Here’s what was in the rabbit hole from last time (I had been almost there):
I had way too much data to exploit, so I started to think about culling it out, using the length of the “mumbers” to cut off all the items too big to care about. That led to the key missing insight: my method of mapping mumbers mapped the first digit of each item to the same position – that is, 9, 90, 900, 9000 all had the same angle, just further out. This distance was already a logarithm of the number, but once I dropped my resistance to taking the logarithm twice…
… then I could create a transition plot function which worked for almost any mumber in the sets of mumbers I was playing with …
Then I could easily visualize the small set of transitions – “mumbers” with 3 digits – that yielded the graph above; for reference these are:
The actual samples I wanted to play with were larger, like this up to 4 digits:
This yields a still visible graph:
And this, while it doesn’t let me visualize the whole space that I wanted, does provide the insight I wanted. The “mumbers” up to 10000 do indeed “produce” most of the space of the smaller “mumbers” (not surprising, as the “mumber” rule 2XYZ produces XYZ, and 52XY produces XYXY … meaning most numbers in the first 10,000 will be produced by one in that first set). But this shows that sequences of 52 rule transitions on the left produce a few very, very large mumbers – probably because 552552 produces 552552552552 which produces 552552552552552552552552552552552552 which quickly zooms away to the “mumberOverflow” value at the top of my chart.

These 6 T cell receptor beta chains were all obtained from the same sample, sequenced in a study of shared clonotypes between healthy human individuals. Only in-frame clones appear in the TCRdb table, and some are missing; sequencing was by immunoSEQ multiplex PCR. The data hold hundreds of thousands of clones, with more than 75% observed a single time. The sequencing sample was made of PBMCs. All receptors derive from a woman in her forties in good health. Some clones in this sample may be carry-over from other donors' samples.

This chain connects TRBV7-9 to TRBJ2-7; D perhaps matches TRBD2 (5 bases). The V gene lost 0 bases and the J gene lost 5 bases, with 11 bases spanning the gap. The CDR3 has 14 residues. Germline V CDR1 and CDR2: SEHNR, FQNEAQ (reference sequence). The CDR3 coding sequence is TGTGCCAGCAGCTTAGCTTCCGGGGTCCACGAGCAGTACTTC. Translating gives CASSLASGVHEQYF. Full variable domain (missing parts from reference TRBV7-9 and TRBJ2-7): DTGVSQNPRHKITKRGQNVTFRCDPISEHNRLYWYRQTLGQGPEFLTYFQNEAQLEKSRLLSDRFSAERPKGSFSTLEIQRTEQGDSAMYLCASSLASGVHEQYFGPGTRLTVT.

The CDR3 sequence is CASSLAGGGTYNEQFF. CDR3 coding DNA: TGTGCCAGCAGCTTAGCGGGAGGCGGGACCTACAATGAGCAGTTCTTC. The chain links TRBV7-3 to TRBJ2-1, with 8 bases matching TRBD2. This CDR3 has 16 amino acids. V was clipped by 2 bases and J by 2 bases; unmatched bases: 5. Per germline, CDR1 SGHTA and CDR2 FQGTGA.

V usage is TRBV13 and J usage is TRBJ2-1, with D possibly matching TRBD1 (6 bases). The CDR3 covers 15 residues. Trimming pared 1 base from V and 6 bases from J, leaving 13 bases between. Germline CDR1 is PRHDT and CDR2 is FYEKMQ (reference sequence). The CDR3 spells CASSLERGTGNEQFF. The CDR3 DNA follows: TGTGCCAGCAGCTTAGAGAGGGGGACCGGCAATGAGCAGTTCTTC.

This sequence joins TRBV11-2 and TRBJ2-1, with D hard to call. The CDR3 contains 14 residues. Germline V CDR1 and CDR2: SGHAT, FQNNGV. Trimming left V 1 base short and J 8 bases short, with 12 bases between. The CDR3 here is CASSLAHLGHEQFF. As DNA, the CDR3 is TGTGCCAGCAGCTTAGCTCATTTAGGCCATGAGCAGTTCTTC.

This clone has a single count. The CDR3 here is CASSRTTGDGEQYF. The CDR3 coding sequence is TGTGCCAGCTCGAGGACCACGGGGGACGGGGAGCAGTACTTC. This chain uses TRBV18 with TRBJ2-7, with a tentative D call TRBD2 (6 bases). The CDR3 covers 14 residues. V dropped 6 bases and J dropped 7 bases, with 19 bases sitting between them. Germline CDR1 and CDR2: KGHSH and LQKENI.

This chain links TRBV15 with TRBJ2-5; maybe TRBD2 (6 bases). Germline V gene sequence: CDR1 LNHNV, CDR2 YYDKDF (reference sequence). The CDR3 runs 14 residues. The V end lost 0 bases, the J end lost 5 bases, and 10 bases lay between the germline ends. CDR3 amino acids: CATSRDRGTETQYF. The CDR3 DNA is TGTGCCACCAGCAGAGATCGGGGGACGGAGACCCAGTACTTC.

And now the next lesson: finishing up this insight, which more or less closes out what I wanted to explore here, took 45 minutes. I had 15 allotted to do various computer tasks before leaving Aqui, and I’m already 30 minutes over that … which suggests again that you be careful going down rabbit holes; unlike leprechaun trails, there isn’t likely to be a pot of gold down there, and who knows how far down it can go?
P.S. I am not suggesting this time spent was not worthwhile; I’m just trying to understand the option cost of various different problem solving strategies so I can become more efficient.